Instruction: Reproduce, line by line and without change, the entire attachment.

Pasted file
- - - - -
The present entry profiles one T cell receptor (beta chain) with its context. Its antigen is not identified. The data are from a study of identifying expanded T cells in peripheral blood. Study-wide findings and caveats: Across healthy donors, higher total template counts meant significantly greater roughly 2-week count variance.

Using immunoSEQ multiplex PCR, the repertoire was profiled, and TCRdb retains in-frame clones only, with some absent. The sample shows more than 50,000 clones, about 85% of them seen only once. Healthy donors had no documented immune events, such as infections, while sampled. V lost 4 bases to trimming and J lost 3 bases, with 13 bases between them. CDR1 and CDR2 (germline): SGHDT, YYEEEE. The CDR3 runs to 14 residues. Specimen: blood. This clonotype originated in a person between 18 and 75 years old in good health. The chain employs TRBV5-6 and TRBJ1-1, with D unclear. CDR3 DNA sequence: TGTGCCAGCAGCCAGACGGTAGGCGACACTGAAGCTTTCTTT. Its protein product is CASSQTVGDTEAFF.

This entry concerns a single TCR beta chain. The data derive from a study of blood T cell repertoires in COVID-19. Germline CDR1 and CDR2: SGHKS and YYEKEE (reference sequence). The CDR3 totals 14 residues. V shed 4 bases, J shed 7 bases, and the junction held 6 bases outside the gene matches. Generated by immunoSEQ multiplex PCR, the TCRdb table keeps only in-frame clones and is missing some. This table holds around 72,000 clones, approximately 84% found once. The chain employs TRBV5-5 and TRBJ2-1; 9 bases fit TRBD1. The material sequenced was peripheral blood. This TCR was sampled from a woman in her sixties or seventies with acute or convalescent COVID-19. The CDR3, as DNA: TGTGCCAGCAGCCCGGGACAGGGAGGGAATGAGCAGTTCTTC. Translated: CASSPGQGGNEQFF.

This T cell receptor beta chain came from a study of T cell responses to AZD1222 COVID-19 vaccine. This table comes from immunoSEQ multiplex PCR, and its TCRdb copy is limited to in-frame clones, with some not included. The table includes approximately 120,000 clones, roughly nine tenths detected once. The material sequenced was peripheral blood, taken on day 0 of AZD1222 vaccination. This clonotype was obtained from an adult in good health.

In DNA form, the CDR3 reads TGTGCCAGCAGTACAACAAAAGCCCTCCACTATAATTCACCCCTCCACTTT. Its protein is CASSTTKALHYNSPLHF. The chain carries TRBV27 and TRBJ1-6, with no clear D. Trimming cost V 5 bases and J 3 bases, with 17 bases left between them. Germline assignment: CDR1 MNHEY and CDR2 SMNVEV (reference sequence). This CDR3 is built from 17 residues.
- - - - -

The present entry profiles one T cell receptor (beta chain) with its context. Its antigen is not identified. The data are from a study of identifying expanded T cells in peripheral blood. Study-wide findings and caveats: Across healthy donors, higher total template counts meant significantly greater roughly 2-week count variance.

Using immunoSEQ multiplex PCR, the repertoire was profiled, and TCRdb retains in-frame clones only, with some absent. The sample shows more than 50,000 clones, about 85% of them seen only once. Healthy donors had no documented immune events, such as infections, while sampled. V lost 4 bases to trimming and J lost 3 bases, with 13 bases between them. CDR1 and CDR2 (germline): SGHDT, YYEEEE. The CDR3 runs to 14 residues. Specimen: blood. This clonotype originated in a person between 18 and 75 years old in good health. The chain employs TRBV5-6 and TRBJ1-1, with D unclear. CDR3 DNA sequence: TGTGCCAGCAGCCAGACGGTAGGCGACACTGAAGCTTTCTTT. Its protein product is CASSQTVGDTEAFF.

This entry concerns a single TCR beta chain. The data derive from a study of blood T cell repertoires in COVID-19. Germline CDR1 and CDR2: SGHKS and YYEKEE (reference sequence). The CDR3 totals 14 residues. V shed 4 bases, J shed 7 bases, and the junction held 6 bases outside the gene matches. Generated by immunoSEQ multiplex PCR, the TCRdb table keeps only in-frame clones and is missing some. This table holds around 72,000 clones, approximately 84% found once. The chain employs TRBV5-5 and TRBJ2-1; 9 bases fit TRBD1. The material sequenced was peripheral blood. This TCR was sampled from a woman in her sixties or seventies with acute or convalescent COVID-19. The CDR3, as DNA: TGTGCCAGCAGCCCGGGACAGGGAGGGAATGAGCAGTTCTTC. Translated: CASSPGQGGNEQFF.

This T cell receptor beta chain came from a study of T cell responses to AZD1222 COVID-19 vaccine. This table comes from immunoSEQ multiplex PCR, and its TCRdb copy is limited to in-frame clones, with some not included. The table includes approximately 120,000 clones, roughly nine tenths detected once. The material sequenced was peripheral blood, taken on day 0 of AZD1222 vaccination. This clonotype was obtained from an adult in good health.

In DNA form, the CDR3 reads TGTGCCAGCAGTACAACAAAAGCCCTCCACTATAATTCACCCCTCCACTTT. Its protein is CASSTTKALHYNSPLHF. The chain carries TRBV27 and TRBJ1-6, with no clear D. Trimming cost V 5 bases and J 3 bases, with 17 bases left between them. Germline assignment: CDR1 MNHEY and CDR2 SMNVEV (reference sequence). This CDR3 is built from 17 residues.